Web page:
Nutrition in the Mini Horse
An alternative feed is needed if the pasture is poor, there is doubt about the quality or
there is a limited amount. Hay, whether baled, cubed or pelleted, is an acceptable alternative.
There are different types of hay, but alfalfa and clover are higher in nutritional content including
protein and vitamins compared to timothy, orchard or oat grain hay.
Determining the Amount to Feed Your Miniature: a formula based on weight
A mini needs 1.5 % of its body wt per day in forage. So for example: a mini that weighs 200lbs
needs 3 lbs of hay a day.
If you do not know the weight of your horse, you could get your horse weighed at a feed store that
has a grain scale or a local vet that has a scale. But if you do not have easy access to a scale, then
the following is used as an alternative method:
Measuring the girth - distance around the widest part of the shoulders at the withers; and
Measuring the length of the horse- from the point of the shoulder to the point of the buttocks;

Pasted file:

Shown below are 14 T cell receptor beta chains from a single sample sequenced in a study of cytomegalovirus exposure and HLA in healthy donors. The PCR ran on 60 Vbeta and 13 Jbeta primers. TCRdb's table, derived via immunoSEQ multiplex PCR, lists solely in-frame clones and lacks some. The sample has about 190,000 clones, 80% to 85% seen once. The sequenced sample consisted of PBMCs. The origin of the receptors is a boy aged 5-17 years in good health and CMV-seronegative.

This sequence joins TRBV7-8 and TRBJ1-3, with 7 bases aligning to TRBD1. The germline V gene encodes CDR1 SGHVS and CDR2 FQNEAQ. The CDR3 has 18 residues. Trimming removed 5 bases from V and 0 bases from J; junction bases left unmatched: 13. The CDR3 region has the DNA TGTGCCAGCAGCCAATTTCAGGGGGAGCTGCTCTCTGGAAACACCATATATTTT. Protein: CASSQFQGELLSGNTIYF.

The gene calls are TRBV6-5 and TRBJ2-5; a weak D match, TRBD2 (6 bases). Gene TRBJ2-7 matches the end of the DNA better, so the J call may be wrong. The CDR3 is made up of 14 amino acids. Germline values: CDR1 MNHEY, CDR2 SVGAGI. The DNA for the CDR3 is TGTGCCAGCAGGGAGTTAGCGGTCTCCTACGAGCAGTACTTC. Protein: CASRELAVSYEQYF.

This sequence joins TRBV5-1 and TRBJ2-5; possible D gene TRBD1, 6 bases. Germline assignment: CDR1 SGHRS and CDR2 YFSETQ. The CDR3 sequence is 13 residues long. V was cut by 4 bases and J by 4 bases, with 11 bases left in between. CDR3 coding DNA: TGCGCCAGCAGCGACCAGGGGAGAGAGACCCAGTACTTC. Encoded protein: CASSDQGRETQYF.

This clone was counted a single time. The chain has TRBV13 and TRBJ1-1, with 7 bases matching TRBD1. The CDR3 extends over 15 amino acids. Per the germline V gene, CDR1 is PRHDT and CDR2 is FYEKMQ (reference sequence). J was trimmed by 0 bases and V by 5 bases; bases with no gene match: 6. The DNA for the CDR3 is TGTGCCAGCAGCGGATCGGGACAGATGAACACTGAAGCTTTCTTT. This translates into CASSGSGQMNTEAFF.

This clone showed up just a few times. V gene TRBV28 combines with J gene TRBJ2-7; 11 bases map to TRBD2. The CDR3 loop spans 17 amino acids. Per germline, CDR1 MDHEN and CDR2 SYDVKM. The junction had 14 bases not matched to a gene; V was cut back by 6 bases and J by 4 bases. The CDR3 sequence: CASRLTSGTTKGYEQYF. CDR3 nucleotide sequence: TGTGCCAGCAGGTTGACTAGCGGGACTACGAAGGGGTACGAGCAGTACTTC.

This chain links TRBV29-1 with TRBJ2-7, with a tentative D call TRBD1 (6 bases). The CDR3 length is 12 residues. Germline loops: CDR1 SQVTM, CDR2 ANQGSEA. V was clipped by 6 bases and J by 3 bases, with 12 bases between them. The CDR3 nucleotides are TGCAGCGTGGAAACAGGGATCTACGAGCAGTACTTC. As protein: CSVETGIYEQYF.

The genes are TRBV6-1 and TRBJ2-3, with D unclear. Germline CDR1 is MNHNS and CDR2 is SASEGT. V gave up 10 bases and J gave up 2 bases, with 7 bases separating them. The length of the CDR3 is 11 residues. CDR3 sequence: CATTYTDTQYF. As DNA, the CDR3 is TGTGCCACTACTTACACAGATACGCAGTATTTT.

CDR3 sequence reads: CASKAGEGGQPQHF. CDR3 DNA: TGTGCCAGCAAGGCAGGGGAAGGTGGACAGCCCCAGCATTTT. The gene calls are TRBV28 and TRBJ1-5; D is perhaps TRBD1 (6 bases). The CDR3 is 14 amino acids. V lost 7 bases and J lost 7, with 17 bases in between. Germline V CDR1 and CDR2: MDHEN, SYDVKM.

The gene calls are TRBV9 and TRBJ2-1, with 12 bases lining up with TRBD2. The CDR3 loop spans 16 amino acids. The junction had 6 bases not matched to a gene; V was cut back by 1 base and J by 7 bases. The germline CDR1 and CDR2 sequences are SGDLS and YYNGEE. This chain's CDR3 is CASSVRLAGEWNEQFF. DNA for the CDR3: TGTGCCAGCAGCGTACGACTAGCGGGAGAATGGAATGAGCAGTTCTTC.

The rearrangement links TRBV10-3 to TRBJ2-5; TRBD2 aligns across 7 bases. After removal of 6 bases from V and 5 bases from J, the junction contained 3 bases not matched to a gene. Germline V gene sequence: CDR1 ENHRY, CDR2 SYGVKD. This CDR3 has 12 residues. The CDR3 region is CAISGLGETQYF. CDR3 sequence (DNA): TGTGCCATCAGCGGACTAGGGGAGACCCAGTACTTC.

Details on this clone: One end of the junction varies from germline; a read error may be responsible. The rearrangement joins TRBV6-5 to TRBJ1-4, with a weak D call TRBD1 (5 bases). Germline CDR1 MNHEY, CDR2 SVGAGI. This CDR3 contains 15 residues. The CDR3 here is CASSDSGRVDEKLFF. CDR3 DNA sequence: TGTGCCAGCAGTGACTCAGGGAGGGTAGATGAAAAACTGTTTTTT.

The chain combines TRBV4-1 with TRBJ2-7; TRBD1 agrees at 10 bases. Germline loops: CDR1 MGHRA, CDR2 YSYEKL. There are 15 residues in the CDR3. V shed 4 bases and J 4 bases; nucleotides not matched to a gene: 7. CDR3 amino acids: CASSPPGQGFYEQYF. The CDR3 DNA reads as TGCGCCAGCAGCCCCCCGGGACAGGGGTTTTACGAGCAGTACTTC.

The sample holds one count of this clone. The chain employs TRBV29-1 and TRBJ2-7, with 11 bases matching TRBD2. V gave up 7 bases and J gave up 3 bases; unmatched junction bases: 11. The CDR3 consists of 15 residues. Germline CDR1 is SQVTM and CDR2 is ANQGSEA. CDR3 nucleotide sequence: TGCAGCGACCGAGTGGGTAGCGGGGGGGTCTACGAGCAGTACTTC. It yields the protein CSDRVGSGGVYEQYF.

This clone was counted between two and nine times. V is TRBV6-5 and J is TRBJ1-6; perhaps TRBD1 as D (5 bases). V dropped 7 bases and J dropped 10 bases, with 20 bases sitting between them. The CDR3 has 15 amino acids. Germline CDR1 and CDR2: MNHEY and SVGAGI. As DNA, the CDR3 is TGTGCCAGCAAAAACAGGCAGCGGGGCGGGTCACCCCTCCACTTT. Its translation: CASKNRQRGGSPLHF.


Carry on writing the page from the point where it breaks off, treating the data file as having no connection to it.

and use the following formula:
BW (lbs) = 9.36 X girth( inches) + 5.01 X body length
( inches) minus 348.53
The majority of the horses diet should be forage or hay. If grain is fed, never feed more than 1.25
pounds of grain per 250 lbs of horse in a single feeding.
Grain would only need to be fed if the amount of forage or hay is not high quality.
There are different types of grain. But in general can be broken down into Unfortified and
Unfortified grains include corn, oats, barley, wheat and milo. All except oats have a hard outer hull
that is difficult for the horse to digest. If these grains are fed, they must be mechanically
processed to remove the hard outer hull.
Fortified grain “concentrates” are more commonly fed to horses. They usually include several
processed grains, added protein, vitamins, and minerals. These concentrates can be bought in
several different forms: pellets, nuggets or “textured” feed.